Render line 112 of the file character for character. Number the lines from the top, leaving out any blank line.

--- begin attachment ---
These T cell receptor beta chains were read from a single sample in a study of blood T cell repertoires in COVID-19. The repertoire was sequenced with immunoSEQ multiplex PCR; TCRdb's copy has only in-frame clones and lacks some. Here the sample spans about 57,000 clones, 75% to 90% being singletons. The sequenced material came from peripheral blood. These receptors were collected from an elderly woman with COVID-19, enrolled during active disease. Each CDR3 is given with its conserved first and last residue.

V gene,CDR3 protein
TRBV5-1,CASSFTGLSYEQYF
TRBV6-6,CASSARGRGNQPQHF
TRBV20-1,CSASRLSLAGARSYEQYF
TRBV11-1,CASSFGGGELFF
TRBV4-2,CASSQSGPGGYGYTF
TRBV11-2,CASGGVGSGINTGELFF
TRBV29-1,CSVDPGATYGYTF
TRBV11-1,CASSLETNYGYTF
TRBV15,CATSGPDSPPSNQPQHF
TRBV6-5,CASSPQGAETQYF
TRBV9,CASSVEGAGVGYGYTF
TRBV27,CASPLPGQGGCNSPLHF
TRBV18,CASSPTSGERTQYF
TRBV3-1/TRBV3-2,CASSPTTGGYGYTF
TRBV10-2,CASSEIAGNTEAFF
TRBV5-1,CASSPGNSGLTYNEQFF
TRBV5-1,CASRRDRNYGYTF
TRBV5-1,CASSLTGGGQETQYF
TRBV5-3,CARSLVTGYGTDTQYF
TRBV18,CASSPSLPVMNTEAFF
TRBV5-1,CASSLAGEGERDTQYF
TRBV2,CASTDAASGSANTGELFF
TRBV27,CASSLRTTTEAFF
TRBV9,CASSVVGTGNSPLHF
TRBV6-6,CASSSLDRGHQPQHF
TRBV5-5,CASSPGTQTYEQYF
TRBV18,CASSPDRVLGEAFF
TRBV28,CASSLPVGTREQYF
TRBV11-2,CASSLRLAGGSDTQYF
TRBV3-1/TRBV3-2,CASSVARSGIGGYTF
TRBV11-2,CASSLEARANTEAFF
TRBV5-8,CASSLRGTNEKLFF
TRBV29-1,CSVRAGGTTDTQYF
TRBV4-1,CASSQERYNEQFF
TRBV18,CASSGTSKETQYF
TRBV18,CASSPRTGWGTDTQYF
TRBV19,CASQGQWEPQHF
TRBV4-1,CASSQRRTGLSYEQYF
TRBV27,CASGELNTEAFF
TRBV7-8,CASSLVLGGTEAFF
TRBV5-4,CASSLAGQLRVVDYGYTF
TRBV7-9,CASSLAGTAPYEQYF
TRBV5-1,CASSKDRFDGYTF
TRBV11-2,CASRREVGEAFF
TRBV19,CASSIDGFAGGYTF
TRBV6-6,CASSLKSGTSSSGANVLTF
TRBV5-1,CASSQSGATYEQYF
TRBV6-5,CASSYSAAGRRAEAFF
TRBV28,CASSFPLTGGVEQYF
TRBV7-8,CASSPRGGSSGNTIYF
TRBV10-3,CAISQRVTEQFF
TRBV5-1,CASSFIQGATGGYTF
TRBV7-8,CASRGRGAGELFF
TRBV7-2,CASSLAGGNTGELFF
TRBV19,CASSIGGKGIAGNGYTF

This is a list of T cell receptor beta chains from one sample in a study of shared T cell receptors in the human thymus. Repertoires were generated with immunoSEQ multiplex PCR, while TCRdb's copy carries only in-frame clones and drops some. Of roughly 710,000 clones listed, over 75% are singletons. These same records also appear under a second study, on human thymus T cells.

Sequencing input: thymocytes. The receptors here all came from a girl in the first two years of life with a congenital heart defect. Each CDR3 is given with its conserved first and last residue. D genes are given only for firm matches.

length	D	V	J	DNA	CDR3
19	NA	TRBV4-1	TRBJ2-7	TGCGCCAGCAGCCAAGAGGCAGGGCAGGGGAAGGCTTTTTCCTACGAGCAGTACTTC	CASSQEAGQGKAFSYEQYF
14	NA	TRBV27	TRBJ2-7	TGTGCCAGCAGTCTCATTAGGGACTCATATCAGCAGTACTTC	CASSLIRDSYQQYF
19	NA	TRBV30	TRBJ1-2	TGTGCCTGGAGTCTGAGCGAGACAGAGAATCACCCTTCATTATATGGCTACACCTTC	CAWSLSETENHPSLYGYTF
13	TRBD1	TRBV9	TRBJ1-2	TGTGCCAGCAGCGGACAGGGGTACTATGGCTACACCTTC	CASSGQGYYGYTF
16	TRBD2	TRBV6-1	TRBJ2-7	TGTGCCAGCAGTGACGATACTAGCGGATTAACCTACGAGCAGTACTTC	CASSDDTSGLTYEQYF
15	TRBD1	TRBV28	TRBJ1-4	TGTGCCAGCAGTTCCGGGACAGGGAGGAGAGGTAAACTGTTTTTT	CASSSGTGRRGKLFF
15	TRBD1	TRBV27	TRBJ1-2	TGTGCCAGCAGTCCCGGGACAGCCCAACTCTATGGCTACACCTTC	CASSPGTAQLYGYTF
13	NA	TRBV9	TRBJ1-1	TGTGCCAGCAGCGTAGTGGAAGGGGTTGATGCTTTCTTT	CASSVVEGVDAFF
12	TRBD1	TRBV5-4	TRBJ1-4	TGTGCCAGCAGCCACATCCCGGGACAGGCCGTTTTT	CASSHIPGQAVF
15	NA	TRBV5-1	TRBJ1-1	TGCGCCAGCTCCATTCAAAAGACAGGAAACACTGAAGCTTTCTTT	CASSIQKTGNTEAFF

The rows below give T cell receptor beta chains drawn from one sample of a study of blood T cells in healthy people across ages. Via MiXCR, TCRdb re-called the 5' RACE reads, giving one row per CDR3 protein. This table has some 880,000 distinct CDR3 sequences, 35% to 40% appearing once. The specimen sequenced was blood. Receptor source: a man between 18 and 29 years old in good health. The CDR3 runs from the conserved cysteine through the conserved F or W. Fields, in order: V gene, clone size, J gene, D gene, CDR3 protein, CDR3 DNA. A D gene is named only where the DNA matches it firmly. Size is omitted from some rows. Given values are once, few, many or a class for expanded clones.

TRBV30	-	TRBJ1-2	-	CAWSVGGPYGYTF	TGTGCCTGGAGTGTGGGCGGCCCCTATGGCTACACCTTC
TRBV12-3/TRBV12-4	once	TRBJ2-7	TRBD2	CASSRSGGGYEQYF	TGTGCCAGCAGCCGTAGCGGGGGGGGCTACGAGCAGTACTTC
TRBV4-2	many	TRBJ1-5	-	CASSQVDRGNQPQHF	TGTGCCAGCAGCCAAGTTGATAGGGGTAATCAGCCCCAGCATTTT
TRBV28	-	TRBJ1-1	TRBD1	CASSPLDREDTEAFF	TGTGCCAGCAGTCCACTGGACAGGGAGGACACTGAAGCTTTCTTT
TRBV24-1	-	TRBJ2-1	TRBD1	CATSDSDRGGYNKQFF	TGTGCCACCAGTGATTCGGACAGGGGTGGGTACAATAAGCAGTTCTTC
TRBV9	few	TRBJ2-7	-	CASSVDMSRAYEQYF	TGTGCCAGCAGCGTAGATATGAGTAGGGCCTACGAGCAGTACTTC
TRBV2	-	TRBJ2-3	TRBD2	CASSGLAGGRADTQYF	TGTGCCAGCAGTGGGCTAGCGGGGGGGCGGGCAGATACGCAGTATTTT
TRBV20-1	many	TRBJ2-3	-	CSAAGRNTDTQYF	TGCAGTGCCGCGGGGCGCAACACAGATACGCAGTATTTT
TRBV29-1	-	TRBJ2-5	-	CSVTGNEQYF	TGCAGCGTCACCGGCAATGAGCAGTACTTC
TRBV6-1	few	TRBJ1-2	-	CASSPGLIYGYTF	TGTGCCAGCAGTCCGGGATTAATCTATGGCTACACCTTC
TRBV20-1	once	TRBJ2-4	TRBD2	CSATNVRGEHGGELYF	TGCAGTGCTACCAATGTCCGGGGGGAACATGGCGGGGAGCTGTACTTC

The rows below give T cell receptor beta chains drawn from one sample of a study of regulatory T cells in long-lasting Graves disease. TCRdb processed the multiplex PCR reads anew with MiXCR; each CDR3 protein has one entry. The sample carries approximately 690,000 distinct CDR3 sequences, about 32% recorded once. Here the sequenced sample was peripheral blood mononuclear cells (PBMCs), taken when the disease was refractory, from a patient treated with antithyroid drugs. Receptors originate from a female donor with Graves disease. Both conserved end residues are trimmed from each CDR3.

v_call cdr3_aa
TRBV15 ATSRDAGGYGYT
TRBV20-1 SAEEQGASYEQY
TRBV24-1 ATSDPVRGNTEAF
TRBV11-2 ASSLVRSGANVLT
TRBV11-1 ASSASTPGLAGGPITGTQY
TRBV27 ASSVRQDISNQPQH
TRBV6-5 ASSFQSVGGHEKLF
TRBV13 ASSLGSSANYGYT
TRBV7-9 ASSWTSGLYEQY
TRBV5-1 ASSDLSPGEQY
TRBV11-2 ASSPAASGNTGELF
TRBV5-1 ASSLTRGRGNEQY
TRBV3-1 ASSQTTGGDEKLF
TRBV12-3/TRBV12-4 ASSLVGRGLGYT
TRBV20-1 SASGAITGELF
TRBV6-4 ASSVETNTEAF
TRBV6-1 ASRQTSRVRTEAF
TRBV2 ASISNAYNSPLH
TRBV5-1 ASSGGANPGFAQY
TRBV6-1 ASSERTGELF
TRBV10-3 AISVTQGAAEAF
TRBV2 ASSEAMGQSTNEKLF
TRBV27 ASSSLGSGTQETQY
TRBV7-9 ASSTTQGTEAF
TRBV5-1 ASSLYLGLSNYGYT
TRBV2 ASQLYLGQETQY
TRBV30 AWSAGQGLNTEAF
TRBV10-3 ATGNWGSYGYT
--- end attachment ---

TRBV10-3 ATGNWGSYGYT